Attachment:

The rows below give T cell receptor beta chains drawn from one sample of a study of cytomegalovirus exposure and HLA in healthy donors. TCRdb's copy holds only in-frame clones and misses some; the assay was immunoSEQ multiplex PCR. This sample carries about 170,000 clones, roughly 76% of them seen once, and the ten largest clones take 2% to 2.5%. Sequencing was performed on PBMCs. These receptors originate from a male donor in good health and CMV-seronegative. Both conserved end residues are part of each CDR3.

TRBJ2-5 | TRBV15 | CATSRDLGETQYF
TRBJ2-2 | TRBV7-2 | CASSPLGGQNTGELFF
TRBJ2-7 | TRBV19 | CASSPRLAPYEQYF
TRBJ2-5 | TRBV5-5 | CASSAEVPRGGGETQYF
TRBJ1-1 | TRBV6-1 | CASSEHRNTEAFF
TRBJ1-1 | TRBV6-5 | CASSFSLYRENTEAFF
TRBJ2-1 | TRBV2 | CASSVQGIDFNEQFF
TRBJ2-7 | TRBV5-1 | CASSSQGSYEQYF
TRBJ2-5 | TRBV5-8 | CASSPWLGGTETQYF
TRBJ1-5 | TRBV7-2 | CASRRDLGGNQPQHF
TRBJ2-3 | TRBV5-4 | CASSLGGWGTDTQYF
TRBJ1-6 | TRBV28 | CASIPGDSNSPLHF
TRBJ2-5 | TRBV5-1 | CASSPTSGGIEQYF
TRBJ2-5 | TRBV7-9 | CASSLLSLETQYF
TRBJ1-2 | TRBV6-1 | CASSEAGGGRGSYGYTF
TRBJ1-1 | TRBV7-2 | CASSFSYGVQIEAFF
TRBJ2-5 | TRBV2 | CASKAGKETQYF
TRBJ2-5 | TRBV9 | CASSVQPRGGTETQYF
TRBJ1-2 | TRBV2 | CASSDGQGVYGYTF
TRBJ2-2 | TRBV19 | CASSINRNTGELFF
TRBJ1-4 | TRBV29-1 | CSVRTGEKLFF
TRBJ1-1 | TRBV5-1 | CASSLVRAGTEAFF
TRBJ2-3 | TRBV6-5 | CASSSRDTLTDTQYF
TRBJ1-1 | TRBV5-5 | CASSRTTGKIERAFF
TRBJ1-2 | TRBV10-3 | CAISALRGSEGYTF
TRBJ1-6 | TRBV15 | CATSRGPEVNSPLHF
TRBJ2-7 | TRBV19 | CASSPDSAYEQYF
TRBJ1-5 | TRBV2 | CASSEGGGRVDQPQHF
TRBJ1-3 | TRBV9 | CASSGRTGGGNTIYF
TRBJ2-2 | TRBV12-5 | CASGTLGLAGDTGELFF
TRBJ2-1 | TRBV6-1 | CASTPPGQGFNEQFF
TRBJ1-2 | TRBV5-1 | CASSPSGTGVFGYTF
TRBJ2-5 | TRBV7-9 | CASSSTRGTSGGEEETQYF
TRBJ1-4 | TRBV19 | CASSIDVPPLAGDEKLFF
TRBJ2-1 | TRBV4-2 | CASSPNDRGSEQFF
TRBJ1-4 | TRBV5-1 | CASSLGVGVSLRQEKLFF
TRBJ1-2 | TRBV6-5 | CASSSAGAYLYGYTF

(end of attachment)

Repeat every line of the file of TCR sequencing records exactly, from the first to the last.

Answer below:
The rows below give T cell receptor beta chains drawn from one sample of a study of cytomegalovirus exposure and HLA in healthy donors. TCRdb's copy holds only in-frame clones and misses some; the assay was immunoSEQ multiplex PCR. This sample carries about 170,000 clones, roughly 76% of them seen once, and the ten largest clones take 2% to 2.5%. Sequencing was performed on PBMCs. These receptors originate from a male donor in good health and CMV-seronegative. Both conserved end residues are part of each CDR3.

TRBJ2-5 | TRBV15 | CATSRDLGETQYF
TRBJ2-2 | TRBV7-2 | CASSPLGGQNTGELFF
TRBJ2-7 | TRBV19 | CASSPRLAPYEQYF
TRBJ2-5 | TRBV5-5 | CASSAEVPRGGGETQYF
TRBJ1-1 | TRBV6-1 | CASSEHRNTEAFF
TRBJ1-1 | TRBV6-5 | CASSFSLYRENTEAFF
TRBJ2-1 | TRBV2 | CASSVQGIDFNEQFF
TRBJ2-7 | TRBV5-1 | CASSSQGSYEQYF
TRBJ2-5 | TRBV5-8 | CASSPWLGGTETQYF
TRBJ1-5 | TRBV7-2 | CASRRDLGGNQPQHF
TRBJ2-3 | TRBV5-4 | CASSLGGWGTDTQYF
TRBJ1-6 | TRBV28 | CASIPGDSNSPLHF
TRBJ2-5 | TRBV5-1 | CASSPTSGGIEQYF
TRBJ2-5 | TRBV7-9 | CASSLLSLETQYF
TRBJ1-2 | TRBV6-1 | CASSEAGGGRGSYGYTF
TRBJ1-1 | TRBV7-2 | CASSFSYGVQIEAFF
TRBJ2-5 | TRBV2 | CASKAGKETQYF
TRBJ2-5 | TRBV9 | CASSVQPRGGTETQYF
TRBJ1-2 | TRBV2 | CASSDGQGVYGYTF
TRBJ2-2 | TRBV19 | CASSINRNTGELFF
TRBJ1-4 | TRBV29-1 | CSVRTGEKLFF
TRBJ1-1 | TRBV5-1 | CASSLVRAGTEAFF
TRBJ2-3 | TRBV6-5 | CASSSRDTLTDTQYF
TRBJ1-1 | TRBV5-5 | CASSRTTGKIERAFF
TRBJ1-2 | TRBV10-3 | CAISALRGSEGYTF
TRBJ1-6 | TRBV15 | CATSRGPEVNSPLHF
TRBJ2-7 | TRBV19 | CASSPDSAYEQYF
TRBJ1-5 | TRBV2 | CASSEGGGRVDQPQHF
TRBJ1-3 | TRBV9 | CASSGRTGGGNTIYF
TRBJ2-2 | TRBV12-5 | CASGTLGLAGDTGELFF
TRBJ2-1 | TRBV6-1 | CASTPPGQGFNEQFF
TRBJ1-2 | TRBV5-1 | CASSPSGTGVFGYTF
TRBJ2-5 | TRBV7-9 | CASSSTRGTSGGEEETQYF
TRBJ1-4 | TRBV19 | CASSIDVPPLAGDEKLFF
TRBJ2-1 | TRBV4-2 | CASSPNDRGSEQFF
TRBJ1-4 | TRBV5-1 | CASSLGVGVSLRQEKLFF
TRBJ1-2 | TRBV6-5 | CASSSAGAYLYGYTF